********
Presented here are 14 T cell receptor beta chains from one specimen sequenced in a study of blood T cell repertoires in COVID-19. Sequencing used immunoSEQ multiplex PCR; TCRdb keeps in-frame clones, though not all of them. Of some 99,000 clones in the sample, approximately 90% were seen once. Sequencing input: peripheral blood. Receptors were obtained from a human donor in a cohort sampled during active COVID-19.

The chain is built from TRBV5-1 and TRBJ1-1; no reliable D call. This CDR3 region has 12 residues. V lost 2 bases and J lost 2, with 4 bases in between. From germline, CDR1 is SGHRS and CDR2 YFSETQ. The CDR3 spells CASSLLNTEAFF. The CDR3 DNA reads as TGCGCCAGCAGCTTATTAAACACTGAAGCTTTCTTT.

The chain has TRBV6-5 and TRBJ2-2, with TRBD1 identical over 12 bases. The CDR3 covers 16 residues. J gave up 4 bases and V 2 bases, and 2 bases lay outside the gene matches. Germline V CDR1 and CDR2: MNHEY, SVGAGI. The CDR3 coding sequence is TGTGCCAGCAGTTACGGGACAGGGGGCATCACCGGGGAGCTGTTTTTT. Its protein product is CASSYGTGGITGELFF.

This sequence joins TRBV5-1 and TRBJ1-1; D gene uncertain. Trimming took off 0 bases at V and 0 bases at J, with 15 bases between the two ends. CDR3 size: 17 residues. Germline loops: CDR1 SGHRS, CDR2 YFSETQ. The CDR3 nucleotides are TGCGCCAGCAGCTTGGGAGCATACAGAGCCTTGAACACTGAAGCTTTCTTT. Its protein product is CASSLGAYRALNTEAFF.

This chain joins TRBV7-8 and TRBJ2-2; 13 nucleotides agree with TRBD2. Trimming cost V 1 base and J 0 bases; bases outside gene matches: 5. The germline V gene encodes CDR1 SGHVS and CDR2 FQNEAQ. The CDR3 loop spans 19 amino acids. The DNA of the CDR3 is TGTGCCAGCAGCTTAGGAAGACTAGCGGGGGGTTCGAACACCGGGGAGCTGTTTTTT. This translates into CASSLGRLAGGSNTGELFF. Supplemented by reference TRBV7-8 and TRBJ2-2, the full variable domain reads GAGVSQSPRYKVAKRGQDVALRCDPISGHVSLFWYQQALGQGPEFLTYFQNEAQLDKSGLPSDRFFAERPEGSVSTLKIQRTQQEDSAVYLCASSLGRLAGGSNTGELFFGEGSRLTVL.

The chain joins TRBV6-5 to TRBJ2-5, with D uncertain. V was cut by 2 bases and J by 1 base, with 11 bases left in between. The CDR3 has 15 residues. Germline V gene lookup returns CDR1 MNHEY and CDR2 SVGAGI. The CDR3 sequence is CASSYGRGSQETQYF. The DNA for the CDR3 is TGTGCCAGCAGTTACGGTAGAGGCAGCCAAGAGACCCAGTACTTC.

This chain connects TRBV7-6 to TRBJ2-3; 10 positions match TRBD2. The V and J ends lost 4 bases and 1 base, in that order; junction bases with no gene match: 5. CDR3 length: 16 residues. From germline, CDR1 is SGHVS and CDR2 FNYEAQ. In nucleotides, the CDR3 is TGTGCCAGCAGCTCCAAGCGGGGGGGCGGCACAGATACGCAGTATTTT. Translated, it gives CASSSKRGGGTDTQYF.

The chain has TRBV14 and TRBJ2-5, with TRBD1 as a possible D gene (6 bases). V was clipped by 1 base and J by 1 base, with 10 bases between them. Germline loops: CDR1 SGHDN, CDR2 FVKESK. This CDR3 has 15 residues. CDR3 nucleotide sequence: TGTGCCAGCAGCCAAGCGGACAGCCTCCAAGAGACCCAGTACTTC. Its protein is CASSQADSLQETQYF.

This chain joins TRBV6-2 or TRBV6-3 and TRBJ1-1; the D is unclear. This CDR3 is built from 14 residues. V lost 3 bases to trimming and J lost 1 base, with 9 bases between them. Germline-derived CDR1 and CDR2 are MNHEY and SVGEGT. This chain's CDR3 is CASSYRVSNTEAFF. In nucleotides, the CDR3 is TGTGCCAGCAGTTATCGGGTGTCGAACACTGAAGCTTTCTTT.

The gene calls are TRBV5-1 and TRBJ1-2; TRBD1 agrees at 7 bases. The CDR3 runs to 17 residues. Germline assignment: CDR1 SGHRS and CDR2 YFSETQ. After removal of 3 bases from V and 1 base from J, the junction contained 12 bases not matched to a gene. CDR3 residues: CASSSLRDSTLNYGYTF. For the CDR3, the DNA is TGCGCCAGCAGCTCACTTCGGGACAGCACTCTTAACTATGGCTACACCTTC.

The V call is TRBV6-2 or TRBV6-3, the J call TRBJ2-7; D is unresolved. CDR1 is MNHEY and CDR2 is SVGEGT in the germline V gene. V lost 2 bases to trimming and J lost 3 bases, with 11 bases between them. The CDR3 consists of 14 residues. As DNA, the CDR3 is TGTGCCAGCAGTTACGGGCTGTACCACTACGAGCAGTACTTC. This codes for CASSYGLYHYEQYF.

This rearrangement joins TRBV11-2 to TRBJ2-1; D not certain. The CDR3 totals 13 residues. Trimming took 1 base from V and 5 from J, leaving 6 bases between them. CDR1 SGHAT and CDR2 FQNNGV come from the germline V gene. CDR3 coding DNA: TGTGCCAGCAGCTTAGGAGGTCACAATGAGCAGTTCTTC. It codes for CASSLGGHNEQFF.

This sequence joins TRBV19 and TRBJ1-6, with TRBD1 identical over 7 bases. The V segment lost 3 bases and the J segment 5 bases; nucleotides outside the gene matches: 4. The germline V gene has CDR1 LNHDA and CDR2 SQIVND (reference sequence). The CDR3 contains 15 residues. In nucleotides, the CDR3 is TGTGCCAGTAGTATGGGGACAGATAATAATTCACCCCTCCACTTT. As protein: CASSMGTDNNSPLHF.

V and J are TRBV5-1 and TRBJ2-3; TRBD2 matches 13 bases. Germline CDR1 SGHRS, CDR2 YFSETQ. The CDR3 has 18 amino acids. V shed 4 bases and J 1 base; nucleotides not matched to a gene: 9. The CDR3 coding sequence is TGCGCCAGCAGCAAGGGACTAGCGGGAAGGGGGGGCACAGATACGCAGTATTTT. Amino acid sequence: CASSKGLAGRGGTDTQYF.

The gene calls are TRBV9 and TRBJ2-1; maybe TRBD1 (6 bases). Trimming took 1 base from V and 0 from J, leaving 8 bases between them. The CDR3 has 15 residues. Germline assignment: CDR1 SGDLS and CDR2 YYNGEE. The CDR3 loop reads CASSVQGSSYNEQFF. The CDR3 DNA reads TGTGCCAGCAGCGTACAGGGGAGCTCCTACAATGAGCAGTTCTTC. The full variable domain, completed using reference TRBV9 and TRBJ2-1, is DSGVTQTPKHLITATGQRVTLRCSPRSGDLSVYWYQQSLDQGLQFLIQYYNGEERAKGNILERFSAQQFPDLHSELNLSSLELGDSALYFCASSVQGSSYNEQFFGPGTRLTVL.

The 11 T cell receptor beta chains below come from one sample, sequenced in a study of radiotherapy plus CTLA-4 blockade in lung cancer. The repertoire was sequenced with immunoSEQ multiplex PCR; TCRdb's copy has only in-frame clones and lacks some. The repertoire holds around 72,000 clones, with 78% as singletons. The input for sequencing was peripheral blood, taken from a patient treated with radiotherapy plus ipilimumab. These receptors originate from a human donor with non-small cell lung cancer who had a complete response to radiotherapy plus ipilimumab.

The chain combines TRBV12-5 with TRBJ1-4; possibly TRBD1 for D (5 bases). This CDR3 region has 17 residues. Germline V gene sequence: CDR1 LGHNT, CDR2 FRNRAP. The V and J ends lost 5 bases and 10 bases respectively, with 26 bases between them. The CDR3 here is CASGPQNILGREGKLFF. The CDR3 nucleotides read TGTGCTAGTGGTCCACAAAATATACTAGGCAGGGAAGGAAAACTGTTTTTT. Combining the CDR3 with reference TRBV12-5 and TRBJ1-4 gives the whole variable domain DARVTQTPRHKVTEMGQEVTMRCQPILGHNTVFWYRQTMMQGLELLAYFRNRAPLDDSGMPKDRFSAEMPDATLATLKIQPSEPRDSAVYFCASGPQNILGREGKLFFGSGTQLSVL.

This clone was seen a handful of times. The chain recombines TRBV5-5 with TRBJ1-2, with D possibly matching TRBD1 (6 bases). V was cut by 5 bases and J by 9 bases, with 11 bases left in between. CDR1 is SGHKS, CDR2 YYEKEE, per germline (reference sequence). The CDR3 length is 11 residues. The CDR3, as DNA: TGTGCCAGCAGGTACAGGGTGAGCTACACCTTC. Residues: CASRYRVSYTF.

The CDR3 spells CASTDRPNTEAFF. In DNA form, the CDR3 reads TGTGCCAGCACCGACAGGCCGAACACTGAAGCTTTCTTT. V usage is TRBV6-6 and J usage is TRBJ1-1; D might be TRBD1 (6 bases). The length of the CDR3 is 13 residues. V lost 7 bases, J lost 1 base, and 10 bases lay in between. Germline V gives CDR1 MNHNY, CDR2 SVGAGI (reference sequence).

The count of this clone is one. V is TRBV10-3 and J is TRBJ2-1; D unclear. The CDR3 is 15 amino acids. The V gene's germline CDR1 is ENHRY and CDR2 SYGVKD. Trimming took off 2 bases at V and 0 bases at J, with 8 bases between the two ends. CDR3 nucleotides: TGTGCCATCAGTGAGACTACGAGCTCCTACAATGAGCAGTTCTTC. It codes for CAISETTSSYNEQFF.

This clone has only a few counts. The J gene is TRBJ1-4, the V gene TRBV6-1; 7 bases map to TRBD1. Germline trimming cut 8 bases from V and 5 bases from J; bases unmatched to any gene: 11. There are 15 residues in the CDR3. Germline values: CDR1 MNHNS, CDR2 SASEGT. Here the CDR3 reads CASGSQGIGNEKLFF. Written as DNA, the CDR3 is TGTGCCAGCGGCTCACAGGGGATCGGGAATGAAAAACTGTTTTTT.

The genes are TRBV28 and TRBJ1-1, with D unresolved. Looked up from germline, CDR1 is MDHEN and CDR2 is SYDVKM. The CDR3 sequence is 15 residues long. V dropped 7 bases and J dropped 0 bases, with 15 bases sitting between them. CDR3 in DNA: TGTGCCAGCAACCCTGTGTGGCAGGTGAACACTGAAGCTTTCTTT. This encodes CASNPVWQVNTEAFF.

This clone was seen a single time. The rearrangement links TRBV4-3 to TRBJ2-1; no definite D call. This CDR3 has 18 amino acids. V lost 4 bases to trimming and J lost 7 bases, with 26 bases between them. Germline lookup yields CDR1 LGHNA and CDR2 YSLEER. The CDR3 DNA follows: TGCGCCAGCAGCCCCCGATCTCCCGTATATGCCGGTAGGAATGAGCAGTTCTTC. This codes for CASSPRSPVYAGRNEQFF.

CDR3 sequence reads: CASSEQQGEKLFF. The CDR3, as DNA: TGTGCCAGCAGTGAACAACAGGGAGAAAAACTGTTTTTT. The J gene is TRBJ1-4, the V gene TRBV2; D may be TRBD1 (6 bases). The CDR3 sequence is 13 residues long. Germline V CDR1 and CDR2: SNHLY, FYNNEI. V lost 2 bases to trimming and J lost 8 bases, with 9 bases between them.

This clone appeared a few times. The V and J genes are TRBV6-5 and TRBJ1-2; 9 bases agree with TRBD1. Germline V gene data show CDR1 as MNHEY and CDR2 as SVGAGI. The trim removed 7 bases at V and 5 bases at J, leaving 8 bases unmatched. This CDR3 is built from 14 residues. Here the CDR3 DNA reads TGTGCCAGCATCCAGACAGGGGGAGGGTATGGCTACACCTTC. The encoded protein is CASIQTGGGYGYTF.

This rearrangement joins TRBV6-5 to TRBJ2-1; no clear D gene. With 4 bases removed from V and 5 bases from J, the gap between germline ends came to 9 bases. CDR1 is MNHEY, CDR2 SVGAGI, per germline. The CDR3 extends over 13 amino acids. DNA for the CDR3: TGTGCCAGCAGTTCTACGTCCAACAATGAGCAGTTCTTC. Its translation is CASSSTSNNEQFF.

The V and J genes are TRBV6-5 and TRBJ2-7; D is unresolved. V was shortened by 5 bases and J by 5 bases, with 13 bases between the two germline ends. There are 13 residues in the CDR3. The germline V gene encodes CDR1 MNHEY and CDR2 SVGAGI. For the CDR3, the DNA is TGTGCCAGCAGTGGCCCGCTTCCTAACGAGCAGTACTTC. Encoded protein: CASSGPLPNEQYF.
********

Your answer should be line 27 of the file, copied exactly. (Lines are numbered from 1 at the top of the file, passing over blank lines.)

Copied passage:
The V and J genes are TRBV6-5 and TRBJ2-7; D is unresolved. V was shortened by 5 bases and J by 5 bases, with 13 bases between the two germline ends. There are 13 residues in the CDR3. The germline V gene encodes CDR1 MNHEY and CDR2 SVGAGI. For the CDR3, the DNA is TGTGCCAGCAGTGGCCCGCTTCCTAACGAGCAGTACTTC. Encoded protein: CASSGPLPNEQYF.